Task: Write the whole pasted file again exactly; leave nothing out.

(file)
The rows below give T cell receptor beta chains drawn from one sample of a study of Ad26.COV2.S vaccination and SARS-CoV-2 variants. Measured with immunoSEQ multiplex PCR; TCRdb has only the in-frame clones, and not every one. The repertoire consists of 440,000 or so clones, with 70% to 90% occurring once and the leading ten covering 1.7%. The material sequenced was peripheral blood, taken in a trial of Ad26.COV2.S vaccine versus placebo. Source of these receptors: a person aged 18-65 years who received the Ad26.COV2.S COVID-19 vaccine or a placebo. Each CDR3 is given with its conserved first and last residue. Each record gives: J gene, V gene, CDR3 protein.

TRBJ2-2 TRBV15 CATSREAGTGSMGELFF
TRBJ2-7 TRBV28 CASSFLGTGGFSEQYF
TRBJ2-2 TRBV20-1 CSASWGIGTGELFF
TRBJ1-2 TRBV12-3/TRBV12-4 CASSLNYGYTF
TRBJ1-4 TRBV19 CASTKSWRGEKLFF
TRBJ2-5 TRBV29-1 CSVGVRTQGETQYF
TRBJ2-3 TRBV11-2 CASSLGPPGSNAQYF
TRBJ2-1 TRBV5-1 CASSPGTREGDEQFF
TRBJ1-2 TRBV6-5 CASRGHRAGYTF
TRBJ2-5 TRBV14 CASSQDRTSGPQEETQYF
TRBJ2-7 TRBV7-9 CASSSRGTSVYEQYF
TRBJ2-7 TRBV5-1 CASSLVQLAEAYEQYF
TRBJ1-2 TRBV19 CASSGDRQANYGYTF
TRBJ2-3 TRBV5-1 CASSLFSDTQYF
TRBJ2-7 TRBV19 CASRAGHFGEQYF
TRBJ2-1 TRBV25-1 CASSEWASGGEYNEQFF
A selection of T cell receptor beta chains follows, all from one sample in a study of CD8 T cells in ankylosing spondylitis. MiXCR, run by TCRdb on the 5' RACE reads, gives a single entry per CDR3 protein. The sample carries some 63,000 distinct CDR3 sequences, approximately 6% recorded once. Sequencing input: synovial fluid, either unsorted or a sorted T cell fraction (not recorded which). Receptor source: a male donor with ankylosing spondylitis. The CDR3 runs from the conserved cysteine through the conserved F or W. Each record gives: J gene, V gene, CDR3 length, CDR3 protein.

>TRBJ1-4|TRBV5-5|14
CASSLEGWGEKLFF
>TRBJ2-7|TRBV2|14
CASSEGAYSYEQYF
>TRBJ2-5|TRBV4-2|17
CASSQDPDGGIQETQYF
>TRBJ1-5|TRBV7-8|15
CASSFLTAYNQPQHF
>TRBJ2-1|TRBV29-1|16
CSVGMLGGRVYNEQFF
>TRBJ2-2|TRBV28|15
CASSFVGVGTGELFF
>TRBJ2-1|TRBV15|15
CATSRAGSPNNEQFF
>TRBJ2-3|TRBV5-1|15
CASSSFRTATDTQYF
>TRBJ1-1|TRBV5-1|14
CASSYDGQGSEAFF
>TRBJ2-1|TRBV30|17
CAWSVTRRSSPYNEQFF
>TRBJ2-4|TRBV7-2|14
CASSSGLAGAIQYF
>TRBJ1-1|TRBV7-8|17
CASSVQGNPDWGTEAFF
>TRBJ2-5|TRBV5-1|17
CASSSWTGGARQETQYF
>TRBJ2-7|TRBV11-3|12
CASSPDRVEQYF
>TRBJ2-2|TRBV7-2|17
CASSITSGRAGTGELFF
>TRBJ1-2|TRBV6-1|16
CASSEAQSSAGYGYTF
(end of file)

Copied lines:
The rows below give T cell receptor beta chains drawn from one sample of a study of Ad26.COV2.S vaccination and SARS-CoV-2 variants. Measured with immunoSEQ multiplex PCR; TCRdb has only the in-frame clones, and not every one. The repertoire consists of 440,000 or so clones, with 70% to 90% occurring once and the leading ten covering 1.7%. The material sequenced was peripheral blood, taken in a trial of Ad26.COV2.S vaccine versus placebo. Source of these receptors: a person aged 18-65 years who received the Ad26.COV2.S COVID-19 vaccine or a placebo. Each CDR3 is given with its conserved first and last residue. Each record gives: J gene, V gene, CDR3 protein.

TRBJ2-2 TRBV15 CATSREAGTGSMGELFF
TRBJ2-7 TRBV28 CASSFLGTGGFSEQYF
TRBJ2-2 TRBV20-1 CSASWGIGTGELFF
TRBJ1-2 TRBV12-3/TRBV12-4 CASSLNYGYTF
TRBJ1-4 TRBV19 CASTKSWRGEKLFF
TRBJ2-5 TRBV29-1 CSVGVRTQGETQYF
TRBJ2-3 TRBV11-2 CASSLGPPGSNAQYF
TRBJ2-1 TRBV5-1 CASSPGTREGDEQFF
TRBJ1-2 TRBV6-5 CASRGHRAGYTF
TRBJ2-5 TRBV14 CASSQDRTSGPQEETQYF
TRBJ2-7 TRBV7-9 CASSSRGTSVYEQYF
TRBJ2-7 TRBV5-1 CASSLVQLAEAYEQYF
TRBJ1-2 TRBV19 CASSGDRQANYGYTF
TRBJ2-3 TRBV5-1 CASSLFSDTQYF
TRBJ2-7 TRBV19 CASRAGHFGEQYF
TRBJ2-1 TRBV25-1 CASSEWASGGEYNEQFF
A selection of T cell receptor beta chains follows, all from one sample in a study of CD8 T cells in ankylosing spondylitis. MiXCR, run by TCRdb on the 5' RACE reads, gives a single entry per CDR3 protein. The sample carries some 63,000 distinct CDR3 sequences, approximately 6% recorded once. Sequencing input: synovial fluid, either unsorted or a sorted T cell fraction (not recorded which). Receptor source: a male donor with ankylosing spondylitis. The CDR3 runs from the conserved cysteine through the conserved F or W. Each record gives: J gene, V gene, CDR3 length, CDR3 protein.

>TRBJ1-4|TRBV5-5|14
CASSLEGWGEKLFF
>TRBJ2-7|TRBV2|14
CASSEGAYSYEQYF
>TRBJ2-5|TRBV4-2|17
CASSQDPDGGIQETQYF
>TRBJ1-5|TRBV7-8|15
CASSFLTAYNQPQHF
>TRBJ2-1|TRBV29-1|16
CSVGMLGGRVYNEQFF
>TRBJ2-2|TRBV28|15
CASSFVGVGTGELFF
>TRBJ2-1|TRBV15|15
CATSRAGSPNNEQFF
>TRBJ2-3|TRBV5-1|15
CASSSFRTATDTQYF
>TRBJ1-1|TRBV5-1|14
CASSYDGQGSEAFF
>TRBJ2-1|TRBV30|17
CAWSVTRRSSPYNEQFF
>TRBJ2-4|TRBV7-2|14
CASSSGLAGAIQYF
>TRBJ1-1|TRBV7-8|17
CASSVQGNPDWGTEAFF
>TRBJ2-5|TRBV5-1|17
CASSSWTGGARQETQYF
>TRBJ2-7|TRBV11-3|12
CASSPDRVEQYF
>TRBJ2-2|TRBV7-2|17
CASSITSGRAGTGELFF
>TRBJ1-2|TRBV6-1|16
CASSEAQSSAGYGYTF